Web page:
You might think that you have nothing to worry about since you may not be taking antibiotics right now, but I have a surprising fact for you. Chances are really, really high that you are exposed to antibiotics and antibiotic residues every day. Over 80% of the antibiotics used in the United States are for livestock, poultry, and farm-raised fish. When you eat conventionally raised cattle and chickens you are being exposed to these antibiotic residues. Conventional milk is also a large source of antibiotic residues and all of this adds up to problems for your gut.
The Right Bacteria in the Right Location
Normally your small intestine has lower levels overall of microflora than your colon does. If you have poor digestion, inadequate stomach acid, low pancreatic enzymes, or altered digestion then you can actually start to have bacteria move up into the small intestine and create an overgrowth problem. If you have undigested food particles floating around in the small intestine then this provides a constant food supply for this overgrowth to munch on. This will leave you feeling bloated and gassy.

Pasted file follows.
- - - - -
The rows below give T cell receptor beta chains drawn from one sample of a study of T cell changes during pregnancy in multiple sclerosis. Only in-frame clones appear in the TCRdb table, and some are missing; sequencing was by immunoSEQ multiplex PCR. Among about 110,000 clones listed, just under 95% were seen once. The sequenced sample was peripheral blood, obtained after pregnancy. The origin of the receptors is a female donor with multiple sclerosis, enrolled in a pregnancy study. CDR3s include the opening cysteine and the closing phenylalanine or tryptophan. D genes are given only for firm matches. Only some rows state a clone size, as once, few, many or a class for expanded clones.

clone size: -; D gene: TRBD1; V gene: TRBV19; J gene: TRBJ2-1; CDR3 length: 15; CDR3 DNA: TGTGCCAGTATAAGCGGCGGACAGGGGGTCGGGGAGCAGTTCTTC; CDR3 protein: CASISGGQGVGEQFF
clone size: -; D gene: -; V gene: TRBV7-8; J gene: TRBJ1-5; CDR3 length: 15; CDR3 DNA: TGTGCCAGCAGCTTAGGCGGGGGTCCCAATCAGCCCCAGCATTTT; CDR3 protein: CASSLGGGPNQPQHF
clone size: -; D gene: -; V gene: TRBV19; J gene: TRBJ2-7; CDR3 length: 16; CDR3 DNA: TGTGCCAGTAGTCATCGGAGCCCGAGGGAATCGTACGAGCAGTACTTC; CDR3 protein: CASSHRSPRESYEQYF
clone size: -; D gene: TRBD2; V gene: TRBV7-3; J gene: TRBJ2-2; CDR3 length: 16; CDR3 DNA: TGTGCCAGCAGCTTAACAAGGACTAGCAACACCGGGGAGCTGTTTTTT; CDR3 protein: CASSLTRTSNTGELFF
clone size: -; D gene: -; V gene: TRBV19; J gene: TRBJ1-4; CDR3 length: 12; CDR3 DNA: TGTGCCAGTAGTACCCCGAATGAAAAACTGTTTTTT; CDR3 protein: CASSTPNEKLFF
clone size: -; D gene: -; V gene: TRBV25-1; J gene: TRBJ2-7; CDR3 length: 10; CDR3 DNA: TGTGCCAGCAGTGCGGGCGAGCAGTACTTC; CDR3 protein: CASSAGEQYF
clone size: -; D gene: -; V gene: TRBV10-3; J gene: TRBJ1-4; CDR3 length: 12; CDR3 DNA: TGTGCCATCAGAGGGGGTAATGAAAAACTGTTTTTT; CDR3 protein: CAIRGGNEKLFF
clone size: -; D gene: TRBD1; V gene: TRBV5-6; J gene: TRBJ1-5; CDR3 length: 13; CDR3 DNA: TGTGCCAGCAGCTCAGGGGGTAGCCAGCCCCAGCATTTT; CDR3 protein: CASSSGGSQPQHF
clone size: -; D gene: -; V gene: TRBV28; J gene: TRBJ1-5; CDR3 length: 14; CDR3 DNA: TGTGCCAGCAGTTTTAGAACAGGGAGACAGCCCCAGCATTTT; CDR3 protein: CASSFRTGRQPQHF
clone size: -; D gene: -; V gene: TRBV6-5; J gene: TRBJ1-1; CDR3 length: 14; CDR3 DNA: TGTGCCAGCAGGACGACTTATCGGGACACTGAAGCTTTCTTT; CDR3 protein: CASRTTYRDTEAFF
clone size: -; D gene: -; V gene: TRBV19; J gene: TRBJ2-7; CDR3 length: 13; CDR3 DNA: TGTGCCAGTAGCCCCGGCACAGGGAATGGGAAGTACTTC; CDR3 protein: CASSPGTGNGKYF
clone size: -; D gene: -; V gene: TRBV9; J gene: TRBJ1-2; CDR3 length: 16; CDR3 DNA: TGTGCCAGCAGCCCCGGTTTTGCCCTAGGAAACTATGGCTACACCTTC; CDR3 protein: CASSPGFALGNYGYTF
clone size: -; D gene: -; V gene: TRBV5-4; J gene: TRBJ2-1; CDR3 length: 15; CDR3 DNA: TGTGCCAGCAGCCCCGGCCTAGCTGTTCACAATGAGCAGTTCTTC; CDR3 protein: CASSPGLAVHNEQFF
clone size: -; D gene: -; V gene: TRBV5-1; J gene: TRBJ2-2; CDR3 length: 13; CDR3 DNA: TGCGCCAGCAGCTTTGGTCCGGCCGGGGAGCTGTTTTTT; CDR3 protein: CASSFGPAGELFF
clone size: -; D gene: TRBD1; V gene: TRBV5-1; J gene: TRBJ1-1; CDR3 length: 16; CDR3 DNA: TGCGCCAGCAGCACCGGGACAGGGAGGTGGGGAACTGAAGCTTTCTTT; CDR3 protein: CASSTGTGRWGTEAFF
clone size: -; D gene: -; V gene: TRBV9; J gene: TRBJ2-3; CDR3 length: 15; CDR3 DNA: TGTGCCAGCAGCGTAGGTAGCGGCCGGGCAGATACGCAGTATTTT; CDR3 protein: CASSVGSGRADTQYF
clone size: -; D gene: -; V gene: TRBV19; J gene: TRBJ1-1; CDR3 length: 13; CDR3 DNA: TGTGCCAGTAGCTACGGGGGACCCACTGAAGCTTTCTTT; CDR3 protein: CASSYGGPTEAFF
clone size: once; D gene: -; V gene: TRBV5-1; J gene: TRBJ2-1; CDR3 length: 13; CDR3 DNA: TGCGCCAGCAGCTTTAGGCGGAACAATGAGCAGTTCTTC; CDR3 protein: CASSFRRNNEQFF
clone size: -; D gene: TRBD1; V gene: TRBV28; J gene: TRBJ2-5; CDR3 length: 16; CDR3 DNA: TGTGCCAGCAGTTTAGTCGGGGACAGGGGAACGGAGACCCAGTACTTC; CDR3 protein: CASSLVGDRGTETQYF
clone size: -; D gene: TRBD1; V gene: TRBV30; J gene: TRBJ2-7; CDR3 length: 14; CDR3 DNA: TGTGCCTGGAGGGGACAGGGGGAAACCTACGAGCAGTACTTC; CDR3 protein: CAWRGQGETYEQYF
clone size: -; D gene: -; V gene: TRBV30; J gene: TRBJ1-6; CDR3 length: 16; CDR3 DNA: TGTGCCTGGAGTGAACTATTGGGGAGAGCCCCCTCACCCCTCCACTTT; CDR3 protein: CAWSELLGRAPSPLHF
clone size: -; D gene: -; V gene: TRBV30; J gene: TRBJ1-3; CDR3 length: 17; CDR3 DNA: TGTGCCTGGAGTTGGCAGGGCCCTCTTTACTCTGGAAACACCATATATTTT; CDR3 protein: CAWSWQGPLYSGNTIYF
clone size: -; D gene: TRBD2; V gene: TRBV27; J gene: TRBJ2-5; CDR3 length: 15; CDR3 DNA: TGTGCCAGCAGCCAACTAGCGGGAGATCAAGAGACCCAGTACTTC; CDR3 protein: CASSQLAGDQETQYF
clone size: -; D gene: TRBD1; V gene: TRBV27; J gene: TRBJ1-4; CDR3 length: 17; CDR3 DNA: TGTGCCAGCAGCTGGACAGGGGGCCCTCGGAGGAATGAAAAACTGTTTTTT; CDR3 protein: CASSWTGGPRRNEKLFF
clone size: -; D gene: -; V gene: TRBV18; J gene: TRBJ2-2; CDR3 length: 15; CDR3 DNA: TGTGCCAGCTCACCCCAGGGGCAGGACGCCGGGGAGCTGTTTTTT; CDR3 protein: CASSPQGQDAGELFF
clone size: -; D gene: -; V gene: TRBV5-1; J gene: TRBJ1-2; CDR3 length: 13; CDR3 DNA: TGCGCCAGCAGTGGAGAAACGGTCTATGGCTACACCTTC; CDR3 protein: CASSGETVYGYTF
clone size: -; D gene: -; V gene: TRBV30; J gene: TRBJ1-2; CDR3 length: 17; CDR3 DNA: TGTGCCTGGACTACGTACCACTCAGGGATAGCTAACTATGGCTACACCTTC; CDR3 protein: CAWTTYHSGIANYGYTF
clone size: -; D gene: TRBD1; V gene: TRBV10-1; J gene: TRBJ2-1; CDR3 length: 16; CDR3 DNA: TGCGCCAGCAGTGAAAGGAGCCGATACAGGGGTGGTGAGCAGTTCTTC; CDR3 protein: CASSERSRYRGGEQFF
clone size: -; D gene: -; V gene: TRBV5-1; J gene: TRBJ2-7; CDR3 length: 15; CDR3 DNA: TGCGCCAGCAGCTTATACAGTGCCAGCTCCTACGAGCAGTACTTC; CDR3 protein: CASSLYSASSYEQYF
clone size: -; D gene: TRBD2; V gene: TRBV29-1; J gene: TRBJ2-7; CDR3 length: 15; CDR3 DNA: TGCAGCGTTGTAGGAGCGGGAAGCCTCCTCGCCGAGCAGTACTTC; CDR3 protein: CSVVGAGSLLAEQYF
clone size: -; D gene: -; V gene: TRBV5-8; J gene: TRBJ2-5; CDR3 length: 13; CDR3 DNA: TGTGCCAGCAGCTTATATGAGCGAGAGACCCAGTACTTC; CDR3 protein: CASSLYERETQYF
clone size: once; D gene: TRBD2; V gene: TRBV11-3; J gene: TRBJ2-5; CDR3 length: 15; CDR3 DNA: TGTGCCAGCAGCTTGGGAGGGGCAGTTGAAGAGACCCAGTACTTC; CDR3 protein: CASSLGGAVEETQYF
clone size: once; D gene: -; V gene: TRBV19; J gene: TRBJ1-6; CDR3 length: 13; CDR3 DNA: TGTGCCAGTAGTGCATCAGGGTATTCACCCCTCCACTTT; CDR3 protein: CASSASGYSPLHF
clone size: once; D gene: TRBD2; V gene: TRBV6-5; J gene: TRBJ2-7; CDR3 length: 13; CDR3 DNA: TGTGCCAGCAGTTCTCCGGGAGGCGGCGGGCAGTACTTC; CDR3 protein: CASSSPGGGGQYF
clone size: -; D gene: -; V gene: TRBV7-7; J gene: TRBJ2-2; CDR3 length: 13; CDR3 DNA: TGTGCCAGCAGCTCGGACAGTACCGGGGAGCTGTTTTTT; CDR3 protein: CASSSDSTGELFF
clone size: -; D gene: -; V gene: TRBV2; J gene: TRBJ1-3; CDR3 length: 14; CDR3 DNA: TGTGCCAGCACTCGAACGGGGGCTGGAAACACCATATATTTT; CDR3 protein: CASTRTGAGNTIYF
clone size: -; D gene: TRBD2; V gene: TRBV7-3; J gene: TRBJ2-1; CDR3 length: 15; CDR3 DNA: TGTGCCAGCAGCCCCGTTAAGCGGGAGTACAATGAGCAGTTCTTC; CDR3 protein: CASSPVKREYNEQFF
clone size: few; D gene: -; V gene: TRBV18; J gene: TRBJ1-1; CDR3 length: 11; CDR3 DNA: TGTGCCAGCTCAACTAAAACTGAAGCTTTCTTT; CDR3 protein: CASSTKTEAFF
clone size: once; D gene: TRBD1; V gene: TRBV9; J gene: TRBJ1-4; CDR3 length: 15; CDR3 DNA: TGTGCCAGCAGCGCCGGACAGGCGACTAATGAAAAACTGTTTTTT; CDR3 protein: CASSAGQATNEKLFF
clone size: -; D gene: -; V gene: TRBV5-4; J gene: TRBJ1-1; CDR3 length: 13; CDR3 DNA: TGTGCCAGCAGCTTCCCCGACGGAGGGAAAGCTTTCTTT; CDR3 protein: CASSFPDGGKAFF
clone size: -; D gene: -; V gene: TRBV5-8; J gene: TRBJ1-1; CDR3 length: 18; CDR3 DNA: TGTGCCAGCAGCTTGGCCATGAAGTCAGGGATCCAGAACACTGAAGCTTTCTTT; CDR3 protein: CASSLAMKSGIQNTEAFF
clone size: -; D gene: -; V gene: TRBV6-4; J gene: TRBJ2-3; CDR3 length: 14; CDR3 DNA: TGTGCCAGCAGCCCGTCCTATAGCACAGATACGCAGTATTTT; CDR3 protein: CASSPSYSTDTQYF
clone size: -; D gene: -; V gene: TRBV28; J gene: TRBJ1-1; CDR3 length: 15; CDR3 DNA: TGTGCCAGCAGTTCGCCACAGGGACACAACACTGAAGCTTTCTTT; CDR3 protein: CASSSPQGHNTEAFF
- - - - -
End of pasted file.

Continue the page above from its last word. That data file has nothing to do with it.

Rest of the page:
Wondering What You Can Do?
All of these things play into you having a healthy environment in your gut that will then confer true health and wellness to you. Let me share with you some of the probiotics that I use in my office and the best time to use them.
After antibiotics or if suffering with antibiotic induced diarrhea – I understand that there are times you get an infection that requires a prescription antibiotic. When used appropriately, antibiotics can serve a useful role. You must understand, however, that antibiotics also wipe out your good gut bacteria…as well as the bad bacteria you are trying to eliminate. So it is important to take good bacteria to replace what you have lost. In cases like these, I recommend Proboulardi taken at 1 capsule in the morning when you wake up and 1 capsule in the evening before bed for one month. This really helps to recolonize the gut after antibiotics and also relieves diarrhea associated with antibiotics.